Elogio de la soledad / José Antonio Ramos Sucre

In Praise of Solitude

Some would deem solitude the sinecure of the cowardly and the indifferent, in opposition to the criteria of the saints who renounced the world and by which they had a stopover of perfection and a port of contentment. In the dispute the authors of the ascetic opinion accredit superior wisdom. It will always be necessary for the cultivators of beauty and good, those consecrated by misfortune, to take shelter in the mute asylum of solitude, perhaps the only refuge of those who seem to be from another time, disconcerted by progress. Too tall for egotism, they are not obeyed by many who separate themselves from their fellow men. Such a resolution often favors the opposite cause, because it was thus invoked by a man in his discharge:
     Indifference does not taint my solitary life; past and present pains move me; I have felt myself a prisoner in the slave quarters; I have staggered with the drunk helots to inspire a love of restraint; I blush from ignominious slavery; I am hurt by the invincible melancholy of the conquered races. The captives of Muslim barbarism, the persecuted Jews in Russia, the miserable who are piled up at night like the dead in the city of the Thames, are my brothers and I love them. I take up the newspaper, not like the financier to have news of his fortune, but rather so I can have news of my family, which is all of humanity. I don’t avoid my sentinel’s duty toward all that is weak and is beautiful, retiring to my cell of study; I am the friend to the paladins who vainly sought death in the risk of the final long and disgraced battle, and my memory is the forsaken cypress over the grave of the anonymous heroes. I am not ashamed of chivalrous tributes nor of antiquated gallantries, nor do I abstain from plucking in the mud of vice the dislodged pearl of dew. I avoid the parallel abysses of flesh and death, taking pleasure in the pure affection of glory; at night in dreams I hear its promises and I am, by the miracle of that love, as free from earthly ties as that mystic when he knew he was loved by the mother of Jesus. History has told me that in the Middle Ages the noble souls were all extinguished in the cloisters, and that the evil were left with the dominion and population of the world; and experience, which confirms this teaching, when it gives me proof of the veracity that Cervantes made his hero sterile, forces me to imitate the Sun, singular, generous and proud.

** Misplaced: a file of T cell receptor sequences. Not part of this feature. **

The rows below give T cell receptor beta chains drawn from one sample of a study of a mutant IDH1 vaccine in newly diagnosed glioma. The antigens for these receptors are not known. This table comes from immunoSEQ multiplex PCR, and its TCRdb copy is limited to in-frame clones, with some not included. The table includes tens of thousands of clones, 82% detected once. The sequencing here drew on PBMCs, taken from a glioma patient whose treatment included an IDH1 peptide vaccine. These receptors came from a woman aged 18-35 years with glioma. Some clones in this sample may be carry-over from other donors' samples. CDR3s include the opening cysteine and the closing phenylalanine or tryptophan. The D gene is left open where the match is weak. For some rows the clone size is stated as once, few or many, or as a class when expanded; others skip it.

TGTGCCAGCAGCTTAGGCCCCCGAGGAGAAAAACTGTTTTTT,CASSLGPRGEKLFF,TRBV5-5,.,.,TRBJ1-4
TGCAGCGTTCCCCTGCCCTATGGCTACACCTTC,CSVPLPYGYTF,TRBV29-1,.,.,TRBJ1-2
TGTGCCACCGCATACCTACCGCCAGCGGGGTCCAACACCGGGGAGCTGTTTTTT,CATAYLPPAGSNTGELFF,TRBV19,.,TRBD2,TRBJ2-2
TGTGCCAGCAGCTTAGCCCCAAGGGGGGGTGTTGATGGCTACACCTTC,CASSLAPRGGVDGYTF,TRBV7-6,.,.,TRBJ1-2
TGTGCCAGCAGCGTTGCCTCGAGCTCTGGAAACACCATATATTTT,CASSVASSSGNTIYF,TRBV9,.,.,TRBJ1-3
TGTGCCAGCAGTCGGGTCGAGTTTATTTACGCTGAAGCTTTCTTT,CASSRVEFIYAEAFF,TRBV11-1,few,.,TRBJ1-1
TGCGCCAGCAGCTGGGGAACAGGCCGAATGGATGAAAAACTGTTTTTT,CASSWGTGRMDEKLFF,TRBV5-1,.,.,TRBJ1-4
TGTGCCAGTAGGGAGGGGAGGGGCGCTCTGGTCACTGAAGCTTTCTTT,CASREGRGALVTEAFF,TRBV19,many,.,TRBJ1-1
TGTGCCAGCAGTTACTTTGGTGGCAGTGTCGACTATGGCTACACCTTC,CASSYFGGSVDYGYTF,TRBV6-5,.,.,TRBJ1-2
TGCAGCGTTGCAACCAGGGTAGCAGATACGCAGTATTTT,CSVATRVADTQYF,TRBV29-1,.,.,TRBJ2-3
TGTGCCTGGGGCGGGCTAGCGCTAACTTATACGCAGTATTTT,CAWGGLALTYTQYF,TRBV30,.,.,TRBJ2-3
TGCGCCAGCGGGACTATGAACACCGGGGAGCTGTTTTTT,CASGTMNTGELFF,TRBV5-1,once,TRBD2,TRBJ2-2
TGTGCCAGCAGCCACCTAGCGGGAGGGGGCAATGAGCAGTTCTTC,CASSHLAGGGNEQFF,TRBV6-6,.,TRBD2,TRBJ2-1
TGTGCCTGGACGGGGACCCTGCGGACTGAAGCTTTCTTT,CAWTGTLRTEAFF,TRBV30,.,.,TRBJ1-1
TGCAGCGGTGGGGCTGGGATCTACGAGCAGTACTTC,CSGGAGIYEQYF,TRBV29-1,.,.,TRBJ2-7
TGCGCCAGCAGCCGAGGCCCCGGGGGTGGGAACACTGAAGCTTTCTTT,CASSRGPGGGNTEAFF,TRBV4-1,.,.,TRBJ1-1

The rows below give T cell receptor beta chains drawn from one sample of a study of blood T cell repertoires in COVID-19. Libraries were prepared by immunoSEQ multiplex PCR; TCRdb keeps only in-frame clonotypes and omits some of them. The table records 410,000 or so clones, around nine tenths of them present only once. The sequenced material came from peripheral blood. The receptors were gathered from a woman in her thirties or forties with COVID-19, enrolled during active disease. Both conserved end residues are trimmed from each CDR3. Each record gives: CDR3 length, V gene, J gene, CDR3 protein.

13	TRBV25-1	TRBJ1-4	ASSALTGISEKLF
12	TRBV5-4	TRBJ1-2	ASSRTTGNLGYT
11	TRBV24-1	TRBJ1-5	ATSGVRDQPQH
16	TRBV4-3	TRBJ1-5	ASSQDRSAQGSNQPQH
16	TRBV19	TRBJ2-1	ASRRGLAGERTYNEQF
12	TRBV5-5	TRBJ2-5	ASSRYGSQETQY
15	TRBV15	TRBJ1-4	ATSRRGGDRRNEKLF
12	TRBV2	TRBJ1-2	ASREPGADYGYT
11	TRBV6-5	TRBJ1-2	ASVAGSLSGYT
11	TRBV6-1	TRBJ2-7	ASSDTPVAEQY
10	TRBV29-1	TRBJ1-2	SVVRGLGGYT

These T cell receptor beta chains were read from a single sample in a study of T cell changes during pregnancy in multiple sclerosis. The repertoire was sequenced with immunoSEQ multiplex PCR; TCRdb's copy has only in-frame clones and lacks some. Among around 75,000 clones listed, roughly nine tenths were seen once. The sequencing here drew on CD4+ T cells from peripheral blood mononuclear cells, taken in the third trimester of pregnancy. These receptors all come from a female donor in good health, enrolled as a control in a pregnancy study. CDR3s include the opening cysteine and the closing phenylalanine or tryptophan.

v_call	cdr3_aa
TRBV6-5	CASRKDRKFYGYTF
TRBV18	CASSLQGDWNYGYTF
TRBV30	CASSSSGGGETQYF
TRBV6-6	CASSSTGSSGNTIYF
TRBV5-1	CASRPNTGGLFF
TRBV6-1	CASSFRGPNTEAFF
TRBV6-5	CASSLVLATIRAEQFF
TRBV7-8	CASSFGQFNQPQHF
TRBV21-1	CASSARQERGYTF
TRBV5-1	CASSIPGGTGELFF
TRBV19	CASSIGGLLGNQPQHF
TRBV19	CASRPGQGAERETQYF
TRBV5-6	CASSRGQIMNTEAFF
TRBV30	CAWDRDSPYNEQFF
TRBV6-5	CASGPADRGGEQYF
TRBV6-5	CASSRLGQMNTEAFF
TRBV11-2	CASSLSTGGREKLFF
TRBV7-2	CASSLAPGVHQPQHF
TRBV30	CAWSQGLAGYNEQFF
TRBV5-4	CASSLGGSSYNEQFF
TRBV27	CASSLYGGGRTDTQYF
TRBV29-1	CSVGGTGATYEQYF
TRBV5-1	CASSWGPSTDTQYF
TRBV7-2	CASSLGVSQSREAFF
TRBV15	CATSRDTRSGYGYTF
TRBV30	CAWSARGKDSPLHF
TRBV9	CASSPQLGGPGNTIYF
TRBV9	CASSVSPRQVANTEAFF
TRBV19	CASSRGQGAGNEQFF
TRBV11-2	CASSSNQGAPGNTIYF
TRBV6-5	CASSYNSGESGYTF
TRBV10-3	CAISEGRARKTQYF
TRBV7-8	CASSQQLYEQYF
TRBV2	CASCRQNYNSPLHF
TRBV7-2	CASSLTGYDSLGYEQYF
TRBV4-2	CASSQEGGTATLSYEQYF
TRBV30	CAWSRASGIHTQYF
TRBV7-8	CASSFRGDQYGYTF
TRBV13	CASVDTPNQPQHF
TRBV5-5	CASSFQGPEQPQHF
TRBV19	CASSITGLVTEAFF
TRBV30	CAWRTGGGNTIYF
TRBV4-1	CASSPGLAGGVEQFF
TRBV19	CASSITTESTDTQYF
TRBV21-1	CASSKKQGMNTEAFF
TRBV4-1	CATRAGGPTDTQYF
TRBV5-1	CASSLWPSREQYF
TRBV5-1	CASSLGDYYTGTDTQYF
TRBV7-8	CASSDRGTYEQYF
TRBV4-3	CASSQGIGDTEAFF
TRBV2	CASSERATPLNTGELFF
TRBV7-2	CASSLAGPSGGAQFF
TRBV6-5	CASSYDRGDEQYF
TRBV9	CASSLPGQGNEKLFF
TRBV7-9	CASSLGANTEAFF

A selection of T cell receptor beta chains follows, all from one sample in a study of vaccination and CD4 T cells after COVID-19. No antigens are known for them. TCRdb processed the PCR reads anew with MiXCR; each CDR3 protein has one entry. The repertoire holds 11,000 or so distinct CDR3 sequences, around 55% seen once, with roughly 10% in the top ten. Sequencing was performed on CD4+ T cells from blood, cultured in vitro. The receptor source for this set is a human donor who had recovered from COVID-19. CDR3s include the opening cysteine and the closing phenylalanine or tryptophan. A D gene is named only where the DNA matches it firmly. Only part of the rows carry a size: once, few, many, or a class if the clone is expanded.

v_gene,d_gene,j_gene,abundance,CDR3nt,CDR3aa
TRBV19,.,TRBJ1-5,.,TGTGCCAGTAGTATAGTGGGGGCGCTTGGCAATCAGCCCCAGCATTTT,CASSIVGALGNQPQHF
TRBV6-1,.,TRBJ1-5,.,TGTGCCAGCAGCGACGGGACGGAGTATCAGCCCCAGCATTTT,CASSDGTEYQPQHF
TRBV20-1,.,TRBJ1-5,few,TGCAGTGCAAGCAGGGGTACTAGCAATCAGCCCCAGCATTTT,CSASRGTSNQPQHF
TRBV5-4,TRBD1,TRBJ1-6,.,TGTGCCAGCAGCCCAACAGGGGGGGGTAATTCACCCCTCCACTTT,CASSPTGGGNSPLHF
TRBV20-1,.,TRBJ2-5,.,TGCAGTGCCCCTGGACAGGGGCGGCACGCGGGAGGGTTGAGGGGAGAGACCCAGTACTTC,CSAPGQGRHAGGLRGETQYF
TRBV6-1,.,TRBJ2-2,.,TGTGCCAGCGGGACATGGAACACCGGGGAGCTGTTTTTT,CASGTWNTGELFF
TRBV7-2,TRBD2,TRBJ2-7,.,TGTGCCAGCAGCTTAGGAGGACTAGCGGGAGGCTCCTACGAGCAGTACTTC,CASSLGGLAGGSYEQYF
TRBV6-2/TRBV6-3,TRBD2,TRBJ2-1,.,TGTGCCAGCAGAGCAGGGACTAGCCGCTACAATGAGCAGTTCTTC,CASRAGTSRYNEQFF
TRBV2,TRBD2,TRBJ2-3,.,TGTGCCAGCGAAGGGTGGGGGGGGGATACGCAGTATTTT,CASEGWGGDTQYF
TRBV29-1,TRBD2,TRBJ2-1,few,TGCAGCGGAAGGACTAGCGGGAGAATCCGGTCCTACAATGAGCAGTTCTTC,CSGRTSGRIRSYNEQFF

Thus was solitude defended by one, whose afflicted spirit was so sensible, that he could be represented by the image of a lake in accord even with the most tenuous aura, and in whose heart would be prolonged all noises, until they sounded remote.

La torre de Timón (1925)

{ José Antonio Ramos Sucre, Obra completa, Caracas: Biblioteca Ayacucho, 1989 }

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